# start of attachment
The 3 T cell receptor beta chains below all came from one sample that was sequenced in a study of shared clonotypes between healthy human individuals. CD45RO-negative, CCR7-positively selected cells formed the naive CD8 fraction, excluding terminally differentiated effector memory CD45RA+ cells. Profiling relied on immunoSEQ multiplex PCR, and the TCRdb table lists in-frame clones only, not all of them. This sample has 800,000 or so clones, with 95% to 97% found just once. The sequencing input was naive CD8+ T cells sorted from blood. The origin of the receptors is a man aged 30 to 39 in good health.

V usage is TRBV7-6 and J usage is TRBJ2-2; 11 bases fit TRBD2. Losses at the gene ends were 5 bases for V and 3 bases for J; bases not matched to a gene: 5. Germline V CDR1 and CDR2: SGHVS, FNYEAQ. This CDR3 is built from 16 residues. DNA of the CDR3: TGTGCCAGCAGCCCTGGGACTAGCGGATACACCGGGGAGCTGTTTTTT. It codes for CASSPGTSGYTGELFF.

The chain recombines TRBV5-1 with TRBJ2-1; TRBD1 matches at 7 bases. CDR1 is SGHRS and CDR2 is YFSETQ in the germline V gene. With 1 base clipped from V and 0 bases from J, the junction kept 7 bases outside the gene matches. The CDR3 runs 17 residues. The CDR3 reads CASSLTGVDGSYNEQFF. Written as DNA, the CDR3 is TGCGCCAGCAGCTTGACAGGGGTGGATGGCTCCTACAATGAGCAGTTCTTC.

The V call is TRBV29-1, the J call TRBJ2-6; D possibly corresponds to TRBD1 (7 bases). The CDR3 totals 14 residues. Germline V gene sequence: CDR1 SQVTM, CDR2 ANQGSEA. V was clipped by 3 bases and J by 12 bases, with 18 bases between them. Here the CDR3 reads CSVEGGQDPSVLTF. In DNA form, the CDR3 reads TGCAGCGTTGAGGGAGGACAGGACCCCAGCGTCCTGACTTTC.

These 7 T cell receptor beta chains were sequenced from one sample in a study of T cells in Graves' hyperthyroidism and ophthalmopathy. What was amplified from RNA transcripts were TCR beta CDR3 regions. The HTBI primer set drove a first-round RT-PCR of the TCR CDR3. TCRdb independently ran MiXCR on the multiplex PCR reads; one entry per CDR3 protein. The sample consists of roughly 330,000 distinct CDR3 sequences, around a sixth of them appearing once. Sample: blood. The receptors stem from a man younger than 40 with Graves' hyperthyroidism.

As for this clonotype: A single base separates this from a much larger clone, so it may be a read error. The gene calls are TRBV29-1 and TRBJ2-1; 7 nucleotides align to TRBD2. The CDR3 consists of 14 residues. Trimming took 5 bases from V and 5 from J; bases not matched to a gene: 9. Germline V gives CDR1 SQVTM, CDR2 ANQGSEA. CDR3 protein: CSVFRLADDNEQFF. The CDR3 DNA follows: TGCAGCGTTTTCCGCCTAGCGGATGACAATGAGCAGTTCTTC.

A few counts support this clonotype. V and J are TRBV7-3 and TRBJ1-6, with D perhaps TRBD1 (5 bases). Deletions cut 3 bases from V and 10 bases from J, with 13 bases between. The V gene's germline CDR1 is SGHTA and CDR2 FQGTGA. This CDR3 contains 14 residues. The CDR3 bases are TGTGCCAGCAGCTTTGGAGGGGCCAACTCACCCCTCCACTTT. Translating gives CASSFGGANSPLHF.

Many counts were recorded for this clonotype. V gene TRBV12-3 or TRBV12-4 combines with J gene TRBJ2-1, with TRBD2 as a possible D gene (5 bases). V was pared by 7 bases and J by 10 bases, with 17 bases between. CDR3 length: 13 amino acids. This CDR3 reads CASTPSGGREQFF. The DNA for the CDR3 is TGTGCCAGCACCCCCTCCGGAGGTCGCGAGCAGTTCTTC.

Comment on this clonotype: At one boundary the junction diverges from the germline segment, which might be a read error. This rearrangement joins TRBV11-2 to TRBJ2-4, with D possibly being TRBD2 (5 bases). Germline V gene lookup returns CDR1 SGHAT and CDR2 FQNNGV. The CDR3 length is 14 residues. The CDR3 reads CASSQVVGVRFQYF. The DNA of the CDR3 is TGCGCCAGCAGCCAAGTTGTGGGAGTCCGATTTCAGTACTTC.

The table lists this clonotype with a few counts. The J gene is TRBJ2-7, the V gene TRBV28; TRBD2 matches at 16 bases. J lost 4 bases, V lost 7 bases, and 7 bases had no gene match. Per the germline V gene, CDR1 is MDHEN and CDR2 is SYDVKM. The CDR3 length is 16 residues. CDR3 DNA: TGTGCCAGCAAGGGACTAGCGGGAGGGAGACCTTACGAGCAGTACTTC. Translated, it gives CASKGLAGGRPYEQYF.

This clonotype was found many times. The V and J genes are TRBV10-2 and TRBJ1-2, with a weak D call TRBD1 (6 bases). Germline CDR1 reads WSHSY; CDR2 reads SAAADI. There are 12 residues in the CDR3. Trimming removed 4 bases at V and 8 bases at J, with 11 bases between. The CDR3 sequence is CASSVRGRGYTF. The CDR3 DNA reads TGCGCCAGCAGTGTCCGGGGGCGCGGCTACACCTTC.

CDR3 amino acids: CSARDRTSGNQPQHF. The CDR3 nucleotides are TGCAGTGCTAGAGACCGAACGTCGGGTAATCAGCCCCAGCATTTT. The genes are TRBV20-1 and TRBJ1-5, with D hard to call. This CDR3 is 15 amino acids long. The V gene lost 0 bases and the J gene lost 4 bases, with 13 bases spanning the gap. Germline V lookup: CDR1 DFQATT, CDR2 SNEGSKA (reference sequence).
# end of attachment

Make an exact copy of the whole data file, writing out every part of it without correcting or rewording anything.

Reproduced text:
The 3 T cell receptor beta chains below all came from one sample that was sequenced in a study of shared clonotypes between healthy human individuals. CD45RO-negative, CCR7-positively selected cells formed the naive CD8 fraction, excluding terminally differentiated effector memory CD45RA+ cells. Profiling relied on immunoSEQ multiplex PCR, and the TCRdb table lists in-frame clones only, not all of them. This sample has 800,000 or so clones, with 95% to 97% found just once. The sequencing input was naive CD8+ T cells sorted from blood. The origin of the receptors is a man aged 30 to 39 in good health.

V usage is TRBV7-6 and J usage is TRBJ2-2; 11 bases fit TRBD2. Losses at the gene ends were 5 bases for V and 3 bases for J; bases not matched to a gene: 5. Germline V CDR1 and CDR2: SGHVS, FNYEAQ. This CDR3 is built from 16 residues. DNA of the CDR3: TGTGCCAGCAGCCCTGGGACTAGCGGATACACCGGGGAGCTGTTTTTT. It codes for CASSPGTSGYTGELFF.

The chain recombines TRBV5-1 with TRBJ2-1; TRBD1 matches at 7 bases. CDR1 is SGHRS and CDR2 is YFSETQ in the germline V gene. With 1 base clipped from V and 0 bases from J, the junction kept 7 bases outside the gene matches. The CDR3 runs 17 residues. The CDR3 reads CASSLTGVDGSYNEQFF. Written as DNA, the CDR3 is TGCGCCAGCAGCTTGACAGGGGTGGATGGCTCCTACAATGAGCAGTTCTTC.

The V call is TRBV29-1, the J call TRBJ2-6; D possibly corresponds to TRBD1 (7 bases). The CDR3 totals 14 residues. Germline V gene sequence: CDR1 SQVTM, CDR2 ANQGSEA. V was clipped by 3 bases and J by 12 bases, with 18 bases between them. Here the CDR3 reads CSVEGGQDPSVLTF. In DNA form, the CDR3 reads TGCAGCGTTGAGGGAGGACAGGACCCCAGCGTCCTGACTTTC.

These 7 T cell receptor beta chains were sequenced from one sample in a study of T cells in Graves' hyperthyroidism and ophthalmopathy. What was amplified from RNA transcripts were TCR beta CDR3 regions. The HTBI primer set drove a first-round RT-PCR of the TCR CDR3. TCRdb independently ran MiXCR on the multiplex PCR reads; one entry per CDR3 protein. The sample consists of roughly 330,000 distinct CDR3 sequences, around a sixth of them appearing once. Sample: blood. The receptors stem from a man younger than 40 with Graves' hyperthyroidism.

As for this clonotype: A single base separates this from a much larger clone, so it may be a read error. The gene calls are TRBV29-1 and TRBJ2-1; 7 nucleotides align to TRBD2. The CDR3 consists of 14 residues. Trimming took 5 bases from V and 5 from J; bases not matched to a gene: 9. Germline V gives CDR1 SQVTM, CDR2 ANQGSEA. CDR3 protein: CSVFRLADDNEQFF. The CDR3 DNA follows: TGCAGCGTTTTCCGCCTAGCGGATGACAATGAGCAGTTCTTC.

A few counts support this clonotype. V and J are TRBV7-3 and TRBJ1-6, with D perhaps TRBD1 (5 bases). Deletions cut 3 bases from V and 10 bases from J, with 13 bases between. The V gene's germline CDR1 is SGHTA and CDR2 FQGTGA. This CDR3 contains 14 residues. The CDR3 bases are TGTGCCAGCAGCTTTGGAGGGGCCAACTCACCCCTCCACTTT. Translating gives CASSFGGANSPLHF.

Many counts were recorded for this clonotype. V gene TRBV12-3 or TRBV12-4 combines with J gene TRBJ2-1, with TRBD2 as a possible D gene (5 bases). V was pared by 7 bases and J by 10 bases, with 17 bases between. CDR3 length: 13 amino acids. This CDR3 reads CASTPSGGREQFF. The DNA for the CDR3 is TGTGCCAGCACCCCCTCCGGAGGTCGCGAGCAGTTCTTC.

Comment on this clonotype: At one boundary the junction diverges from the germline segment, which might be a read error. This rearrangement joins TRBV11-2 to TRBJ2-4, with D possibly being TRBD2 (5 bases). Germline V gene lookup returns CDR1 SGHAT and CDR2 FQNNGV. The CDR3 length is 14 residues. The CDR3 reads CASSQVVGVRFQYF. The DNA of the CDR3 is TGCGCCAGCAGCCAAGTTGTGGGAGTCCGATTTCAGTACTTC.

The table lists this clonotype with a few counts. The J gene is TRBJ2-7, the V gene TRBV28; TRBD2 matches at 16 bases. J lost 4 bases, V lost 7 bases, and 7 bases had no gene match. Per the germline V gene, CDR1 is MDHEN and CDR2 is SYDVKM. The CDR3 length is 16 residues. CDR3 DNA: TGTGCCAGCAAGGGACTAGCGGGAGGGAGACCTTACGAGCAGTACTTC. Translated, it gives CASKGLAGGRPYEQYF.

This clonotype was found many times. The V and J genes are TRBV10-2 and TRBJ1-2, with a weak D call TRBD1 (6 bases). Germline CDR1 reads WSHSY; CDR2 reads SAAADI. There are 12 residues in the CDR3. Trimming removed 4 bases at V and 8 bases at J, with 11 bases between. The CDR3 sequence is CASSVRGRGYTF. The CDR3 DNA reads TGCGCCAGCAGTGTCCGGGGGCGCGGCTACACCTTC.

CDR3 amino acids: CSARDRTSGNQPQHF. The CDR3 nucleotides are TGCAGTGCTAGAGACCGAACGTCGGGTAATCAGCCCCAGCATTTT. The genes are TRBV20-1 and TRBJ1-5, with D hard to call. This CDR3 is 15 amino acids long. The V gene lost 0 bases and the J gene lost 4 bases, with 13 bases spanning the gap. Germline V lookup: CDR1 DFQATT, CDR2 SNEGSKA (reference sequence).